It's been a quiet week on the federal polling front, with an unsurprising result from the regular Essential Research series being the only entirely new data available for the BludgerTrack poll aggregate. But there is a clear trend towards minor parties in Western Australia, with the Greens on a very high 16% in the state.
The latest results, which as always can be seen on the sidebar of my blog The Poll Bludger
, show next to no change on last week, with Labor maintaining a solid lead on two-party preferred and a comfortable majority on the seat projection.
Despite the slim pickings in terms of new national results, poll junkies were spared from withdrawal by The Australian'
s publication of Newspoll's quarterly breakdowns
, which combine polling from April to June to produce numbers by state, gender and region from credible sample sizes.
While the Newspoll aggregates are the best single indication that exists as to what's going on beneath the national headline numbers, they remain subject to the vagaries of statistical randomness that apply to any individual poll, as well as not being entirely up to date.
This is particularly keenly felt on this occasion, as nearly half of the April-to-June polling period preceded the May 13 budget.
This is where BludgerTrack comes into its own, as it rolls together state-level data from five different sources. As this detailed breakdown of results shows
, there appears to have been some intriguing regional variation since September, which collectively offers an insight into the impact local electoral events can have on federal polling.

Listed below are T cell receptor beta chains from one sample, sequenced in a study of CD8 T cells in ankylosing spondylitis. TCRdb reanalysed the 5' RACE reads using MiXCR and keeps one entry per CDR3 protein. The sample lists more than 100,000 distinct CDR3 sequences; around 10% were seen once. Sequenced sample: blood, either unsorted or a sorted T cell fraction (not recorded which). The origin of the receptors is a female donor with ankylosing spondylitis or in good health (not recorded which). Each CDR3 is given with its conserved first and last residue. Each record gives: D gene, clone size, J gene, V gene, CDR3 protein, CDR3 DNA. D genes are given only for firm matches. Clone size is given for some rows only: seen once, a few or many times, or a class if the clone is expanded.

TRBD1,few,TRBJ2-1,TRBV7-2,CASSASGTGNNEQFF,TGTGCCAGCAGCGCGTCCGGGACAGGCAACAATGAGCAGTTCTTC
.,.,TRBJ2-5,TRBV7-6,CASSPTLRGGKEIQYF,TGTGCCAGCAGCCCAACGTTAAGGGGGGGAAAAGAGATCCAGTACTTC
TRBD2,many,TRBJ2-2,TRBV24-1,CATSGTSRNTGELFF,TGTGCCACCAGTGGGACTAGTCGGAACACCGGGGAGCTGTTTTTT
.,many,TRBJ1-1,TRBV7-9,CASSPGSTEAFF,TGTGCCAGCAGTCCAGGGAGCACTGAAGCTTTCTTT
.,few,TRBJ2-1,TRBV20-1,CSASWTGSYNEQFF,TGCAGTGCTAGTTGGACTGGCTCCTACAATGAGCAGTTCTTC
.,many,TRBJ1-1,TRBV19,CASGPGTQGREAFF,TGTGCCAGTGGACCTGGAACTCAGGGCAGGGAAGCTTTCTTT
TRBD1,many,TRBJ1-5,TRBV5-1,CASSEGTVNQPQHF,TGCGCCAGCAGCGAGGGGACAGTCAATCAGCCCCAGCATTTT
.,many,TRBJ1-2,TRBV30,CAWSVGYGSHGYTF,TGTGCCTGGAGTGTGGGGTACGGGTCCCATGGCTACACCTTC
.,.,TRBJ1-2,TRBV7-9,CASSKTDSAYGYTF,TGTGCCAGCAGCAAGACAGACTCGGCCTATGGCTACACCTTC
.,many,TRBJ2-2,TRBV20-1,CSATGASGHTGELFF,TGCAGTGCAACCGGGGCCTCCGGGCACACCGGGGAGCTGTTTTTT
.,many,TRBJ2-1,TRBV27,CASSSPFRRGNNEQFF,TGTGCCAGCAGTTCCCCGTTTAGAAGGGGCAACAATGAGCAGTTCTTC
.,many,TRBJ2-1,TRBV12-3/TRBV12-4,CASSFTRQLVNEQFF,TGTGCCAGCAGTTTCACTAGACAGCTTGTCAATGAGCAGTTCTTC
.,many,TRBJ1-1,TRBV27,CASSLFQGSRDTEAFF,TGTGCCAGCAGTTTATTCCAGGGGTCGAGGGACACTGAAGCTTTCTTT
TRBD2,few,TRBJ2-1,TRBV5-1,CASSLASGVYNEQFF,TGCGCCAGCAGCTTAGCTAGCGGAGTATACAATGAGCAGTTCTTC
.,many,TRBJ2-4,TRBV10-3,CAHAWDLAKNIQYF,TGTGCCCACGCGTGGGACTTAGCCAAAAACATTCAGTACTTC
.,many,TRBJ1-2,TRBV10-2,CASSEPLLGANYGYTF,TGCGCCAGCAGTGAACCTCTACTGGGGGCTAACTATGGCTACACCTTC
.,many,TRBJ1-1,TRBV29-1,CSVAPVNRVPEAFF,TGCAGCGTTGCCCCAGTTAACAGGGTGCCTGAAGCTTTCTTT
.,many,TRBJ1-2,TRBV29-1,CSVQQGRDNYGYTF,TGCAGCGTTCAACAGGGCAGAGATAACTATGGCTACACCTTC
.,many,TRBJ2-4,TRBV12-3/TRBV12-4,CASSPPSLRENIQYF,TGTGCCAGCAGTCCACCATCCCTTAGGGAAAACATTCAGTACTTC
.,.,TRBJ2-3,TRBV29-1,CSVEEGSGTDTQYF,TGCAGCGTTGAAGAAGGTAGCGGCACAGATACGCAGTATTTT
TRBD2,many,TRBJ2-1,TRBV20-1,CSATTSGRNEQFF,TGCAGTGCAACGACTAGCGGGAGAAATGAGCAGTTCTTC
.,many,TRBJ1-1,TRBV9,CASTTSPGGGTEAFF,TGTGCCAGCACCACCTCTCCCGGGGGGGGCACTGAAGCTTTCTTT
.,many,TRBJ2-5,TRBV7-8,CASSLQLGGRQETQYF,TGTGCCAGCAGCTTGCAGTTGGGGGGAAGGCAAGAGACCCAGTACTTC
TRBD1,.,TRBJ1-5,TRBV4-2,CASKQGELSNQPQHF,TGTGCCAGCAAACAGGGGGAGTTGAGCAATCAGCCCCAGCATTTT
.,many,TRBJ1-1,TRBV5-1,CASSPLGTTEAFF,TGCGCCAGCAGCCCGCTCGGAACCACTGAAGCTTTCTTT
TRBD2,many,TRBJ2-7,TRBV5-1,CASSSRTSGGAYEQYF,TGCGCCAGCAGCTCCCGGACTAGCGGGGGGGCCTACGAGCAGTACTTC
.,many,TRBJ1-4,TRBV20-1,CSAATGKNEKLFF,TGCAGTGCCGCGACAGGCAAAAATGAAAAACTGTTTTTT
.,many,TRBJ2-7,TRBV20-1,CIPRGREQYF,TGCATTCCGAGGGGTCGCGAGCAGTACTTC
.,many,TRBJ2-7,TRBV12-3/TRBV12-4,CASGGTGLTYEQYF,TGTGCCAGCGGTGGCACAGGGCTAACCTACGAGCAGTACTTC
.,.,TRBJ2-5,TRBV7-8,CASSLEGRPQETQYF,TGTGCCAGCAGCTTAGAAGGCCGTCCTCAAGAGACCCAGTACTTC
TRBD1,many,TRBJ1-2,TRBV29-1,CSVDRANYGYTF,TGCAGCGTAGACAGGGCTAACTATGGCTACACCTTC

Three such events have occurred since the federal election, all within a three week period -- the Tasmanian and South Australian state elections of March 15, and the Western Australian Senate special election on April 7.
The first of these can be held responsible for the biggest peculiarity, namely the blowout in support for the Liberal Party in Tasmania over a period that precisely coincided with the state election campaign. Once the landslide defeat of Lara Giddings' government was out of the way, Labor assumed a strong improving trend that continues to the present day, helped along no doubt by the May budget. The move to Labor since the middle of March has been in the order of 9%, although the swing since the federal election remains the lowest of any of the six states.
In Western Australia, the poll trend neatly reflects the Senate campaign in recording a surge in support for the minor parties in April. But while the impact of the Tasmanian election began to dissipate seemingly on the morning after polling day, the Greens' and Palmer's new Western Australian friends look like they've stuck around.
Palmer United's rating in WA remains at levels comparable with its home base of Queensland, while the 16% support for the Greens is 6.3% higher than the September election result, and has contributed 0.6% to the 2.9% swing to the Greens nationally.
Another contrast with Tasmania is provided by South Australia, whose state election differed from Tasmania's in every respect other than the date on which it was held.
Reflecting the re-election of South Australian Premier Jay Weatherill's government in the face of a very mild swing, there appears to have been no shift whatsoever during the period of the state campaign.
South Australia has since recorded a strong backlash against the budget, particularly in comparison with New South Wales and Queensland, where there has been some evidence of a move back to the Coalition over the last month.